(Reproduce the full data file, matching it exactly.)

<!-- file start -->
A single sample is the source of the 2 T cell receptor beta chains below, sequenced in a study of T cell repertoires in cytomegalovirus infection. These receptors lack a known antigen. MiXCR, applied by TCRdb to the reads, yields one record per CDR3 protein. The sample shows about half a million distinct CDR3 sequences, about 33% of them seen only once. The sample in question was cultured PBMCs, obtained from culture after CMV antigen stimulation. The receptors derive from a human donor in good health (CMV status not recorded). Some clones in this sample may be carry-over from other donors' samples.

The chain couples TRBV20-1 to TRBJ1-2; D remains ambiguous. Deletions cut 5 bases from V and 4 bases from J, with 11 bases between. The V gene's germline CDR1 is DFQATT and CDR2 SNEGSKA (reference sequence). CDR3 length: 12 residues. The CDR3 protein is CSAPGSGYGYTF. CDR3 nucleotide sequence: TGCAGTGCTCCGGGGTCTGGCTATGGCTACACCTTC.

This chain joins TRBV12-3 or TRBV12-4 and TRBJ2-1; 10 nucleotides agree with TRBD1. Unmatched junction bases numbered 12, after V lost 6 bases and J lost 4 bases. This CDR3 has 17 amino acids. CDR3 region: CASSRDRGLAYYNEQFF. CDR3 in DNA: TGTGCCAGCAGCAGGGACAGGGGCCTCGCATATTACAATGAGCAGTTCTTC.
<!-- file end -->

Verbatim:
A single sample is the source of the 2 T cell receptor beta chains below, sequenced in a study of T cell repertoires in cytomegalovirus infection. These receptors lack a known antigen. MiXCR, applied by TCRdb to the reads, yields one record per CDR3 protein. The sample shows about half a million distinct CDR3 sequences, about 33% of them seen only once. The sample in question was cultured PBMCs, obtained from culture after CMV antigen stimulation. The receptors derive from a human donor in good health (CMV status not recorded). Some clones in this sample may be carry-over from other donors' samples.

The chain couples TRBV20-1 to TRBJ1-2; D remains ambiguous. Deletions cut 5 bases from V and 4 bases from J, with 11 bases between. The V gene's germline CDR1 is DFQATT and CDR2 SNEGSKA (reference sequence). CDR3 length: 12 residues. The CDR3 protein is CSAPGSGYGYTF. CDR3 nucleotide sequence: TGCAGTGCTCCGGGGTCTGGCTATGGCTACACCTTC.

This chain joins TRBV12-3 or TRBV12-4 and TRBJ2-1; 10 nucleotides agree with TRBD1. Unmatched junction bases numbered 12, after V lost 6 bases and J lost 4 bases. This CDR3 has 17 amino acids. CDR3 region: CASSRDRGLAYYNEQFF. CDR3 in DNA: TGTGCCAGCAGCAGGGACAGGGGCCTCGCATATTACAATGAGCAGTTCTTC.